China’s dangerous race to create a new world order

Wanting to be a global superpower, the Chinese government is creating a new world order through intimidation and deception.

Wanting to be a global superpower, the Chinese government is creating a new world order through intimidation and deception.  The Communist leaders do not believe in fair play nor do they respect international law.  They are using the South China Sea dispute and pandemic crisis, among others, to advance their political interest.  With each and every antagonistic snub against the rule of law, China is ratcheting up tension in the Asia Pacific region and this does not bode well for the global business community.  Lee Kok Leong, executive editor, Maritime Fairtrade, reports

Peace, stability, freedom of the seas in consistent with international law, and legally binding obligations.  These are fundamental factors in maintaining the unimpeded flow of maritime trade in the South China Sea.  It is thus alarming to trade and oil dependent countries that the Chinese Communist Party (CCP) is putting a stranglehold on this critical sea route and claiming it as part of its maritime empire.  

The CCP’s “wolf warrior spokespersons”, using confrontational and deceptive language to defend national interests, have consistently denied it.  This deceptive propaganda is used to obfuscate the true narative about China’s aggression.  However, actions speak louder than words.  In this case, the CCP’s actions are a direct challenge to upend the established rules-based order to create a new world order where might is right.  This is a direct threat to maritime trade. 

A free and open Asia Pacific is vital to trade and the South China Sea is the most important commercial shipping trade route within the region.  According to think tank Center for Strategic and International Studies, an estimated US$3.4 trillion of the world’s trade passed through the area in 2016, about 21 percent of global trade.  That included more than 30 percent of the world’s maritime crude oil trade, an estimated 15 million barrels per day.  Be that as it may, the recent maritime show of force by China has certainly threatened the delicate balance of power in this region.

Wolf warriors against the world 

Since the start of the pandemic, the CCP has been engaging in increasingly aggressive and provocative actions in disputed waters in South China Sea.  According to CNN, this growing aggression started in early Jan, when Chinese fishing vessels started to operate inside Natuna Islands, Indonesia’s exclusive economic zone, and refused to leave.  In Apr, a Chinese maritime surveillance vessel rammed and sank a Vietnamese fishing boat near the disputed Paracel Islands.  Also, in Apr, Chinese and Malaysian vessels were locked in a high-stakes standoff for more than one month near the island of Borneo.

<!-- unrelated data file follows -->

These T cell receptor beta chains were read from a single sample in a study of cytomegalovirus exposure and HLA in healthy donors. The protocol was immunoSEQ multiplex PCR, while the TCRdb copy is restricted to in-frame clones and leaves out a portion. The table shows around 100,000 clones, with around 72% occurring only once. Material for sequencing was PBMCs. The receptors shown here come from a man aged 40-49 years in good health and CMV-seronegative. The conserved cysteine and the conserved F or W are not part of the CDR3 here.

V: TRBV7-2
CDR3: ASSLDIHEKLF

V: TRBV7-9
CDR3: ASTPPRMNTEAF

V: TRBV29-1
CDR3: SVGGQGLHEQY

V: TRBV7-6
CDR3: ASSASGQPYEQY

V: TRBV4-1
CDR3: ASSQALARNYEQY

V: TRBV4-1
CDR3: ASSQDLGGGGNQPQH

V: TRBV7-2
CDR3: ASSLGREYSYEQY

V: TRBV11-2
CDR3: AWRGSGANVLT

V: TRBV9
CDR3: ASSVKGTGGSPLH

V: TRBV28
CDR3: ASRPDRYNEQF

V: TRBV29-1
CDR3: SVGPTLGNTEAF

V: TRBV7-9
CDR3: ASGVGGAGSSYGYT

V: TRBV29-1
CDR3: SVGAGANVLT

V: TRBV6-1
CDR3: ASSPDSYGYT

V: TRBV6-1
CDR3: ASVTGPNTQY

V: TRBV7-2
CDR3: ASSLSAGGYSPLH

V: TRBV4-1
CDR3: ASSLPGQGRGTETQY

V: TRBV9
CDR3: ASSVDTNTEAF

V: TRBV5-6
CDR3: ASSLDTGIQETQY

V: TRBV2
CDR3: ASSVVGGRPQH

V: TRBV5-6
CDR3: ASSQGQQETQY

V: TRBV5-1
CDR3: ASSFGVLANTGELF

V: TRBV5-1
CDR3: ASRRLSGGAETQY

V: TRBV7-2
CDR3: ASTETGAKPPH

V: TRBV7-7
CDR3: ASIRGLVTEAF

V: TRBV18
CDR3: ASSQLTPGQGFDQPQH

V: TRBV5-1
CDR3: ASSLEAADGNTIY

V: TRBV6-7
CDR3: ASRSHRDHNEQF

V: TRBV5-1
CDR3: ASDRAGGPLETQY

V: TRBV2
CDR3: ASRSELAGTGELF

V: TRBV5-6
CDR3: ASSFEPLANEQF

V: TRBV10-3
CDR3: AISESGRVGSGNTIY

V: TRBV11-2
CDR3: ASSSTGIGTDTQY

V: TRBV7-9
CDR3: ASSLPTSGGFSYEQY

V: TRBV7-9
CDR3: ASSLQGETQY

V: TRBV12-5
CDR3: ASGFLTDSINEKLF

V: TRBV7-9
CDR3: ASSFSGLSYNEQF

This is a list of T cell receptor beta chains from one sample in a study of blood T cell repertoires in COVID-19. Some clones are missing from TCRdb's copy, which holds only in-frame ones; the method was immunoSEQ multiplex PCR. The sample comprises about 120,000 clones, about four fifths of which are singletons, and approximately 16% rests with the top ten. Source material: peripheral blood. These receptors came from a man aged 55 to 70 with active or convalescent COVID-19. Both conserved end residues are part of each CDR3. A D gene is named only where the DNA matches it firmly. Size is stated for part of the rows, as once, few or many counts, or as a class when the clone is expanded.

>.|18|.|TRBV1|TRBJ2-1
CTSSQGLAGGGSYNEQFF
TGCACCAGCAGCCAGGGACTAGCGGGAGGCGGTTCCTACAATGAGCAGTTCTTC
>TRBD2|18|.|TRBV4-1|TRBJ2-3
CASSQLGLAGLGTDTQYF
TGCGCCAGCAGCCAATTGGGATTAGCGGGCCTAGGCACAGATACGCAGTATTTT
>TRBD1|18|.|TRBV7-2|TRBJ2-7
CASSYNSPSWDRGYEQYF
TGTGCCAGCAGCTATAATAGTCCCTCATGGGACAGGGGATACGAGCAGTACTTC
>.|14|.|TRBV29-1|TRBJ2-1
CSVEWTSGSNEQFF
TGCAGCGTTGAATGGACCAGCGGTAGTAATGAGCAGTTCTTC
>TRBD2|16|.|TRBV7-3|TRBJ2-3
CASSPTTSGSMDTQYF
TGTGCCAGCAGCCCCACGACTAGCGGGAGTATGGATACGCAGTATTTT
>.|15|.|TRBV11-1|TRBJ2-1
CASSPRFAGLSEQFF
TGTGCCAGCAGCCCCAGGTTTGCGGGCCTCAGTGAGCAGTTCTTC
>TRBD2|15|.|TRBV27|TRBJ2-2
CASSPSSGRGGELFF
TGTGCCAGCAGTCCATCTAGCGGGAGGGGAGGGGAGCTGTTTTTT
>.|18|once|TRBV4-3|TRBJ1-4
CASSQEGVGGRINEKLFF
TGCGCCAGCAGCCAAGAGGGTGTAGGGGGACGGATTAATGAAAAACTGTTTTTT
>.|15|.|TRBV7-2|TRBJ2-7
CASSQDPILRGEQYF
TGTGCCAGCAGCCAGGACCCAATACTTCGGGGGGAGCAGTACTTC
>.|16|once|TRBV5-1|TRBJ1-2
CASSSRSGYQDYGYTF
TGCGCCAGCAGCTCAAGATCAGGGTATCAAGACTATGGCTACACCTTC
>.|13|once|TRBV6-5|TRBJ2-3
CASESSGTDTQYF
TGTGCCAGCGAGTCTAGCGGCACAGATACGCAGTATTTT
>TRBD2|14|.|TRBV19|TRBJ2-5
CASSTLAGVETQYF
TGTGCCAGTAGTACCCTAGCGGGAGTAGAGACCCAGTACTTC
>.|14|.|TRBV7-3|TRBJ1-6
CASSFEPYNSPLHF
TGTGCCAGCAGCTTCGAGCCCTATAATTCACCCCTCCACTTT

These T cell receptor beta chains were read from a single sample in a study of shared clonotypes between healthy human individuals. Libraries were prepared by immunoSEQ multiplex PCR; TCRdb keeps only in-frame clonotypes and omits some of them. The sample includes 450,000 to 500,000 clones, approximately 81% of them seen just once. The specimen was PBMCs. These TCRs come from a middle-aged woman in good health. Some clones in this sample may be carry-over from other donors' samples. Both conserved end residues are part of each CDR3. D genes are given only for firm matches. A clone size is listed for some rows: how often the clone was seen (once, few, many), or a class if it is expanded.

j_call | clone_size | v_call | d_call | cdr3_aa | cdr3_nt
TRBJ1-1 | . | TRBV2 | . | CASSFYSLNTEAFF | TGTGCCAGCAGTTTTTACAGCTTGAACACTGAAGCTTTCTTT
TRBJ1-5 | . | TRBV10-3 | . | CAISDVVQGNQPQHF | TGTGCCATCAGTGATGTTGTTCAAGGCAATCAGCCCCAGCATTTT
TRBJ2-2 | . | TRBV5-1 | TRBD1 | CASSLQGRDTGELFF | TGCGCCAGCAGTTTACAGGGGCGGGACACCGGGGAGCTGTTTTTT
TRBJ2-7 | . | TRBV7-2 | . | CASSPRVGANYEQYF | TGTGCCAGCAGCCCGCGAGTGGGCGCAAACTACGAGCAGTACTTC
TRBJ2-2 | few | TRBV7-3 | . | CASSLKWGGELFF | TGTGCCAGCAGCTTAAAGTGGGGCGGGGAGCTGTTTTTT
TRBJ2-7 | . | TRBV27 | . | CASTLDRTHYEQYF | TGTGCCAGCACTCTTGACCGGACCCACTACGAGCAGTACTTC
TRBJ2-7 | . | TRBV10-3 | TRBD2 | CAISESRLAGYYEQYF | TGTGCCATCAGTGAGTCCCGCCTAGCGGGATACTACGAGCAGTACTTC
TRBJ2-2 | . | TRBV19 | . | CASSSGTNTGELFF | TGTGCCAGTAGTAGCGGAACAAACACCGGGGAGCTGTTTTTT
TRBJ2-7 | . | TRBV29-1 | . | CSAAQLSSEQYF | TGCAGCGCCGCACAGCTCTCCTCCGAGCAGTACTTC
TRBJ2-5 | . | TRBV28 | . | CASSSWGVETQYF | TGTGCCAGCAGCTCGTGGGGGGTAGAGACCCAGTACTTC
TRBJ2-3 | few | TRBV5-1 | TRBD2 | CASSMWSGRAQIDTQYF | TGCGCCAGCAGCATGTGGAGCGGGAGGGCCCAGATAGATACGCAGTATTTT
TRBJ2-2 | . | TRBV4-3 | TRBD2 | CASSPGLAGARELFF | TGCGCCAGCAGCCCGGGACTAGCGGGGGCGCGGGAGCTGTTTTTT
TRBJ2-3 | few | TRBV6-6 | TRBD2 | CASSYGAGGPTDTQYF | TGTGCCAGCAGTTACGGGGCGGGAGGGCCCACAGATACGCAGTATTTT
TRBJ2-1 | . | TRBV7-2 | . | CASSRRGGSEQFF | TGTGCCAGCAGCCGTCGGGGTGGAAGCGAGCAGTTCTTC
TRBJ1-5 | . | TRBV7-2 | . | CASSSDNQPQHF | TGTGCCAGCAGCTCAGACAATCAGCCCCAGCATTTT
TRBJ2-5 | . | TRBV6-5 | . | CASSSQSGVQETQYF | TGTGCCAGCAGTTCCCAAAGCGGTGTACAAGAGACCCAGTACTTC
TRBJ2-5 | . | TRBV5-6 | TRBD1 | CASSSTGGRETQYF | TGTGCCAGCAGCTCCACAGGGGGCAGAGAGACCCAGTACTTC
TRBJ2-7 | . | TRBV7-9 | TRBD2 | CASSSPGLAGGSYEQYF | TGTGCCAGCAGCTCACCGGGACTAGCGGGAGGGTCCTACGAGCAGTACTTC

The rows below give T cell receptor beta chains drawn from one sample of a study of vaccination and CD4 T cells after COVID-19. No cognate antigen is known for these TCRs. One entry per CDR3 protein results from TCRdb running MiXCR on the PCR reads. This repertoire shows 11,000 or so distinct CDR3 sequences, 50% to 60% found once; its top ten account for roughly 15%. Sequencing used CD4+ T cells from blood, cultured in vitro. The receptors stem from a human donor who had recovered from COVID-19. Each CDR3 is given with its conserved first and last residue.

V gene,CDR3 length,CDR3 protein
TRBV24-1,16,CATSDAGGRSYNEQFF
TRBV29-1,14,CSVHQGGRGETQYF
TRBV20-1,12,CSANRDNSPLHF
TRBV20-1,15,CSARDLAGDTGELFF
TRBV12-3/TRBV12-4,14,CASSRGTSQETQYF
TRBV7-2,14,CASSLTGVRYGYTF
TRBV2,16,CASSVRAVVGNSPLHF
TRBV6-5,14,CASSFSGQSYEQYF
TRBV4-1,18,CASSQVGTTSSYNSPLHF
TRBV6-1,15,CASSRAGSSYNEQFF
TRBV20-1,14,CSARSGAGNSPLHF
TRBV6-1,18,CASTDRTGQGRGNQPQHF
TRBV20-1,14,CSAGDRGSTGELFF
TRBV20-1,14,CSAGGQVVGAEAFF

The CCP has created an armada of coast guard and Chinese fishing vessels that can be deployed in the South China Sea to harass other claimant’s ships or sail in politically sensitive areas, said the same CNN report.  

To tighten its grip over the disputed water, the CCP has set up two new administrative districts on the Paracels and Macclesfield Bank, an area claimed by Vietnam and Taiwan, as well as the Spratly Islands and their adjacent waters, where there are multiple overlapping claims, the South China Morning Post reported on 18 Apr.

The CCP is using gangster tactics

In a United States Naval Institute News report, David Stilwell, assistant secretary of state for East Asia and the Pacific, said the CCP is using gangster tactics to get its way in territorial disputes in the South China Sea.

In the now infamous incident, in 2016, an international arbitration panel, administered under the 1982 United Nations Convention on the Law of the Sea (UNCLOS), of which China is a signatory, ruled against China and said Scarborough Shoals in the South China Sea belonged to the Philippines.  However, Beijing ignored the ruling, and called it “a piece of paper,” Stilwell said.

Michael R. Pompeo, the US Secretary of State, said in a statement: “Beijing’s claims to offshore resources across most of the South China Sea are completely unlawful, as is its campaign of bullying to control them.”

Secretary Pompeo went on to assert: “Beijing uses intimidation to undermine the sovereign rights of Southeast Asian coastal states in the South China Sea, bully them out of offshore resources, assert unilateral dominion, and replace international law with might makes right.”

Image credit: fenghui /

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